News & Views: Monday, November 17
What you need to know for today's trading day.
Halliburton to Buy Baker Hughes for $34.6 Billion (WSJ)
Ibovespa Futures Rise Before Petrobras Call on Delayed Results (Bloomberg)
Carney Sees Disinflationary Forces, Haldane More Dovish (Bloomberg)
Norway Wealth Fund Outsmarts Flash Boys as Algorithms Abandoned (Bloomberg)
Japan Unexpectedly Enters Recession as Abe Weighs Tax: Economy (Bloomberg)
Japan entered recession (QoQ annualized -1.6% vs +2.2% exp) - the textbook version where they had two quarters in contraction - in the third quarter. The assets having the largest negative risk-adjusted return are most sensitive to that subject: the Japanese Nikkei, Yen, and AAA-rated sovereign bonds. The theme has also dragged down some other Asian equities. However, the USDJPY has retraced all of its losses overnight (i.e. Yen strength) and is flat this morning. The bottom line is that the sentiment from the market indicates that waiting to increase the sales tax is not going to magically fix a demand-constrained economy, no matter how many equities the GPIF and BoJ are buying. More is needed from the fiscal side, or even backtracking on some of the tightening steps will need to be taken, which defeats the purpose of lowering debt.
The causa proxima of the decline in Japan's GDP was a still low level of inventories gains because of above normal levels in the second quarter, although consumption and corporate spending were below expectations. We're seeing in real time what it looks like to raise prices without underlying growth in wages.
The first day of the Shanghai-HK Connect program saw foreign investors fill their quota of $2.1bln in a short period of time and only a fraction of onshore investors bought Hong Kong H-sharers. Even though the large cap Shanghai Composite (SHCOMP) was slightly down, breadth on the exchange was better than 2:1. Additionally, the small and mid-cap Shenzen Comp (SZCOMP), which foreigners are not even allowed to invest in with this new plan, is having the largest risk-adjusted return overnight in the global equity indices that I track.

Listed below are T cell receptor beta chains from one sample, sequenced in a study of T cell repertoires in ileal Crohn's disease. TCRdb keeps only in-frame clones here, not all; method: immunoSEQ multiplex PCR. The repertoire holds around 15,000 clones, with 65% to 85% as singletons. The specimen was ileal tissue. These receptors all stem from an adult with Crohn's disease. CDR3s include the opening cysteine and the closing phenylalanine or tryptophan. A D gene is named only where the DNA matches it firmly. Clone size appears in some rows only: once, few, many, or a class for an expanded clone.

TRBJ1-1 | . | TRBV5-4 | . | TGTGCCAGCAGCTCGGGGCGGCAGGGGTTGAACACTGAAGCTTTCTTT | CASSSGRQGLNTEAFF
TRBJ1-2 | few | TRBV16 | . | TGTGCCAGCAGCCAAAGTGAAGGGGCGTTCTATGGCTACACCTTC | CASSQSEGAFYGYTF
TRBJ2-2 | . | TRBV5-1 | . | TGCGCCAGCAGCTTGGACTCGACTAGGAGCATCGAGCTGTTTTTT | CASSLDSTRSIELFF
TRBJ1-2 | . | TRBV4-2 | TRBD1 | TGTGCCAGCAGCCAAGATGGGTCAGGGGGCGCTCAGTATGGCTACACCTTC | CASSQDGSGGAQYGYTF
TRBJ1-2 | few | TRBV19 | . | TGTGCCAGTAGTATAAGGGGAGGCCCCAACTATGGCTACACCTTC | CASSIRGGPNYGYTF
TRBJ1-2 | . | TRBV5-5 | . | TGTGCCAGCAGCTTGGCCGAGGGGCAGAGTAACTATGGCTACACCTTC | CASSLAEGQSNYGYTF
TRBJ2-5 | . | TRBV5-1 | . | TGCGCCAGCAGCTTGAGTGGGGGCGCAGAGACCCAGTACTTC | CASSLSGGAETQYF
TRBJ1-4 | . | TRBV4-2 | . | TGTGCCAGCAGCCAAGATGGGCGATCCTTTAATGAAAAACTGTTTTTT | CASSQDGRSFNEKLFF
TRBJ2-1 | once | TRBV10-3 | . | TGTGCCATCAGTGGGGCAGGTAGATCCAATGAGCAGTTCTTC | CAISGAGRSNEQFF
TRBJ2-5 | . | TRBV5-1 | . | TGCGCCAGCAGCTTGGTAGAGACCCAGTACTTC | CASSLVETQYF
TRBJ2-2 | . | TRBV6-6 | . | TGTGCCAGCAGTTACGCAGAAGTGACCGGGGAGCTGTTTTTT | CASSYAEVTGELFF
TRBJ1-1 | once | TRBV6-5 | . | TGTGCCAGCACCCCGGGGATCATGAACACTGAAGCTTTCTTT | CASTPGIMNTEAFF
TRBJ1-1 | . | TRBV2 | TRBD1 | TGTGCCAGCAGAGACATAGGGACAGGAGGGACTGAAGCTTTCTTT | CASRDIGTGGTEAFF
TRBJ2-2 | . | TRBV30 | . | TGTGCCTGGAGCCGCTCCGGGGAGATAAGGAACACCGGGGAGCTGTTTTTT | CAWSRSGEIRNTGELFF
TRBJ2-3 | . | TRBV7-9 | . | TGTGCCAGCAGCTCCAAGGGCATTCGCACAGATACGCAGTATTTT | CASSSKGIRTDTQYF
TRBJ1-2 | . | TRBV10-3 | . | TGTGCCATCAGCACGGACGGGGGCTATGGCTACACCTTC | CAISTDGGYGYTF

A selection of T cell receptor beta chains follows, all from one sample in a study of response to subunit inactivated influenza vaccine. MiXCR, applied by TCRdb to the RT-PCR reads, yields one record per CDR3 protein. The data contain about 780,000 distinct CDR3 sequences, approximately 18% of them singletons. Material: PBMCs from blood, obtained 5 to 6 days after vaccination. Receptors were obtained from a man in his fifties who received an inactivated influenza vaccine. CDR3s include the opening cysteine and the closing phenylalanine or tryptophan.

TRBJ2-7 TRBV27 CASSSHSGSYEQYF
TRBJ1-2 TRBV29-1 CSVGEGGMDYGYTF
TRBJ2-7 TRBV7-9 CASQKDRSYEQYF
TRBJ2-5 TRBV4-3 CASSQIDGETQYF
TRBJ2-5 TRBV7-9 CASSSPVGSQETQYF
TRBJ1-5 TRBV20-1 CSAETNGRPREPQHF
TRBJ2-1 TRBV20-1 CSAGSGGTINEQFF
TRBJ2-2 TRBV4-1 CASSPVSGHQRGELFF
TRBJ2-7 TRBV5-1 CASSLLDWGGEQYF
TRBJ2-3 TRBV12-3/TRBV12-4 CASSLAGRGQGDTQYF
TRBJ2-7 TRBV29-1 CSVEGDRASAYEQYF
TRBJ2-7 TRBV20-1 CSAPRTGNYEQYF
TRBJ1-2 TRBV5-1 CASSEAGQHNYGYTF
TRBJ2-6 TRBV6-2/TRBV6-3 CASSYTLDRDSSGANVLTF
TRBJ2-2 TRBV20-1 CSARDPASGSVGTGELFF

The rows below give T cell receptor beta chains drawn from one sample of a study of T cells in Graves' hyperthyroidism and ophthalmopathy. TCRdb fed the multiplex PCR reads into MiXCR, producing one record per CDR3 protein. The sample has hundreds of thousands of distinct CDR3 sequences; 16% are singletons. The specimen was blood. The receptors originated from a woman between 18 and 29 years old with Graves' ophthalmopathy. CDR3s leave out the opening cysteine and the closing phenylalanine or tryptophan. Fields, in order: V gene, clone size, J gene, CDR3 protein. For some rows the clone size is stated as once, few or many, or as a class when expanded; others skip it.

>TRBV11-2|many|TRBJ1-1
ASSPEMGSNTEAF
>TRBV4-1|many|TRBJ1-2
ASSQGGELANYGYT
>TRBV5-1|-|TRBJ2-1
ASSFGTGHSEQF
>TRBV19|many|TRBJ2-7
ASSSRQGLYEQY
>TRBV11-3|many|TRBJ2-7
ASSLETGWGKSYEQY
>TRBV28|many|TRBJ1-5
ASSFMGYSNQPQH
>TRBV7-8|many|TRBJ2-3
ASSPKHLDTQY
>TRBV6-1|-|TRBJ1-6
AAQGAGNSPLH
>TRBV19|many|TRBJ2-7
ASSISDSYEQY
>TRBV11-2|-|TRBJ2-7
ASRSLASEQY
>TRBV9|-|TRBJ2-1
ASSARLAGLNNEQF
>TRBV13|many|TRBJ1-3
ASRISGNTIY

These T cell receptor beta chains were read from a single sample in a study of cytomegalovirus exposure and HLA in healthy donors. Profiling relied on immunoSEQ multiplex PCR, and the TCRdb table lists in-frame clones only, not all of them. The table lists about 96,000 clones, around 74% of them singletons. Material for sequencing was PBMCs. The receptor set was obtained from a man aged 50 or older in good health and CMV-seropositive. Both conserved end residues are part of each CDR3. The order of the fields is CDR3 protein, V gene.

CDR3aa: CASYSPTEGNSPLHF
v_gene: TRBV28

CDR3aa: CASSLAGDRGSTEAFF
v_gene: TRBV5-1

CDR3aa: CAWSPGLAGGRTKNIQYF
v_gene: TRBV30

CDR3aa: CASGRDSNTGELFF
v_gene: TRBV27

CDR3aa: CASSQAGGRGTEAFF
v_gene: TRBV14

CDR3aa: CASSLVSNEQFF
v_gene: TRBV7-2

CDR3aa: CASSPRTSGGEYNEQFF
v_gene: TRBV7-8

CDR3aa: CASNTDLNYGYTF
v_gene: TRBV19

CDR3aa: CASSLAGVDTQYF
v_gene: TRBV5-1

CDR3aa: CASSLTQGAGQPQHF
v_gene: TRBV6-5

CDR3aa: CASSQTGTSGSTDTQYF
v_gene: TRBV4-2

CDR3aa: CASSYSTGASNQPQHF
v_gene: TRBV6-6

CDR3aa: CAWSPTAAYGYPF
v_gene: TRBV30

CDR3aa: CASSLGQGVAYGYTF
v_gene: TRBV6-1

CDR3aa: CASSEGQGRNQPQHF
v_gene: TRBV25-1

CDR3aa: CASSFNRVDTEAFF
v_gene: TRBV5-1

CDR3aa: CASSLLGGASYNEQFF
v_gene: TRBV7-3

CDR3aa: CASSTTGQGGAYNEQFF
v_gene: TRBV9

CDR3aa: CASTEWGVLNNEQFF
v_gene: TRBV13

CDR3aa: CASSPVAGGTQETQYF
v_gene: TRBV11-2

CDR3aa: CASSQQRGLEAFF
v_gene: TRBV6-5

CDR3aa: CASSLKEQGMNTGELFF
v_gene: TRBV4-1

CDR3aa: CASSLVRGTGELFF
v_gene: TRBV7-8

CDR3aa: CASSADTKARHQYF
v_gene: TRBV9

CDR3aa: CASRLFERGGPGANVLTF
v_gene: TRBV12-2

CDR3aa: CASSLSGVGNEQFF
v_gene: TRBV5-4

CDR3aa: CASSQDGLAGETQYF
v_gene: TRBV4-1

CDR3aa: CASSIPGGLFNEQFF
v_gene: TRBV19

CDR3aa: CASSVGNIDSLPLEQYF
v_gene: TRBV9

For lack of a better phrase, fixed income overnight are showing "risk off" with UK Gilts and US Treasuries leading, and risk-sensitive credit lagging.
Bank of England (BoE) Governor Mark Carney made a speech in Singapore yesterday. He said that low rates around the world have created an illusion of liquidity by compressing risk premiums for all assets, and he expects those premia to be repriced once global central banks begin raising rates. Additionally, in an interview at the G-20 summit in Australia, Carney mentioned that the UK has huge disinflationary pressure from the Eurozone and because of lower commodity prices (not he did not specify oil). His chief economist Andy Haldane said in the same interview that lower levels of household inflation expectations has the central bank more cautious about tightening policy too quickly. The first rate hike in the UK may now come at roughly the same time as in the US. In July of this year that gap was as wide as six months ahead of the US.
ECB chief economist Peter Praet - considered the mouthpiece for Draghi - will give a speech in London at 8:30am ET today. ECB President Draghi will give the central bank's quarterly testimony to Europe's Parliament in Brussels at 9:00am ET.
- Japan GDP annualized QoQ (3Q prelim) down -1.6% vs 2.2% expected, prior -7.3%
-- QoQ private consumption up 0.4% vs 0.8% exp, prior -5.0%
-- QoQ business spending down -0.2% vs 0.9% exp, prior -4.8%
- Japan GDP deflator YoY up 2.1% vs 1.9% exp, prior 2.0%
- Eurozone trade balance (Sep) up to 17.7B EUR vs 16B exp, prior 15.4B
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